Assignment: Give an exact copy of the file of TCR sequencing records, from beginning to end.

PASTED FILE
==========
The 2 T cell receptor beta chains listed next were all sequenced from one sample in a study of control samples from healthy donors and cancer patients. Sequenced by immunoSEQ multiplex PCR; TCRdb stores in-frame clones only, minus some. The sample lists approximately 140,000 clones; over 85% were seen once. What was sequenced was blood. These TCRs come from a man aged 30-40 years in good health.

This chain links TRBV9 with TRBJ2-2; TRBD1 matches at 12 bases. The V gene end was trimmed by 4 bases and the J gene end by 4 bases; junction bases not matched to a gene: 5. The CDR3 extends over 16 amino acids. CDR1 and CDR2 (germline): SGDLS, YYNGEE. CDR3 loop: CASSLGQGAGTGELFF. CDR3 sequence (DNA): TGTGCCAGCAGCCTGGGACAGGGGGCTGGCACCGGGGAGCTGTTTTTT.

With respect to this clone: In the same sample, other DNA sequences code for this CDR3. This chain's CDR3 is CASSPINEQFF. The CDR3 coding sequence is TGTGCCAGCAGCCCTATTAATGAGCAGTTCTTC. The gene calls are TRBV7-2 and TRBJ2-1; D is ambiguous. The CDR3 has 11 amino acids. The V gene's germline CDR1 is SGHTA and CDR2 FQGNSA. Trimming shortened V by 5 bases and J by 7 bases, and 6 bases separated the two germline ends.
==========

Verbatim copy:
The 2 T cell receptor beta chains listed next were all sequenced from one sample in a study of control samples from healthy donors and cancer patients. Sequenced by immunoSEQ multiplex PCR; TCRdb stores in-frame clones only, minus some. The sample lists approximately 140,000 clones; over 85% were seen once. What was sequenced was blood. These TCRs come from a man aged 30-40 years in good health.

This chain links TRBV9 with TRBJ2-2; TRBD1 matches at 12 bases. The V gene end was trimmed by 4 bases and the J gene end by 4 bases; junction bases not matched to a gene: 5. The CDR3 extends over 16 amino acids. CDR1 and CDR2 (germline): SGDLS, YYNGEE. CDR3 loop: CASSLGQGAGTGELFF. CDR3 sequence (DNA): TGTGCCAGCAGCCTGGGACAGGGGGCTGGCACCGGGGAGCTGTTTTTT.

With respect to this clone: In the same sample, other DNA sequences code for this CDR3. This chain's CDR3 is CASSPINEQFF. The CDR3 coding sequence is TGTGCCAGCAGCCCTATTAATGAGCAGTTCTTC. The gene calls are TRBV7-2 and TRBJ2-1; D is ambiguous. The CDR3 has 11 amino acids. The V gene's germline CDR1 is SGHTA and CDR2 FQGNSA. Trimming shortened V by 5 bases and J by 7 bases, and 6 bases separated the two germline ends.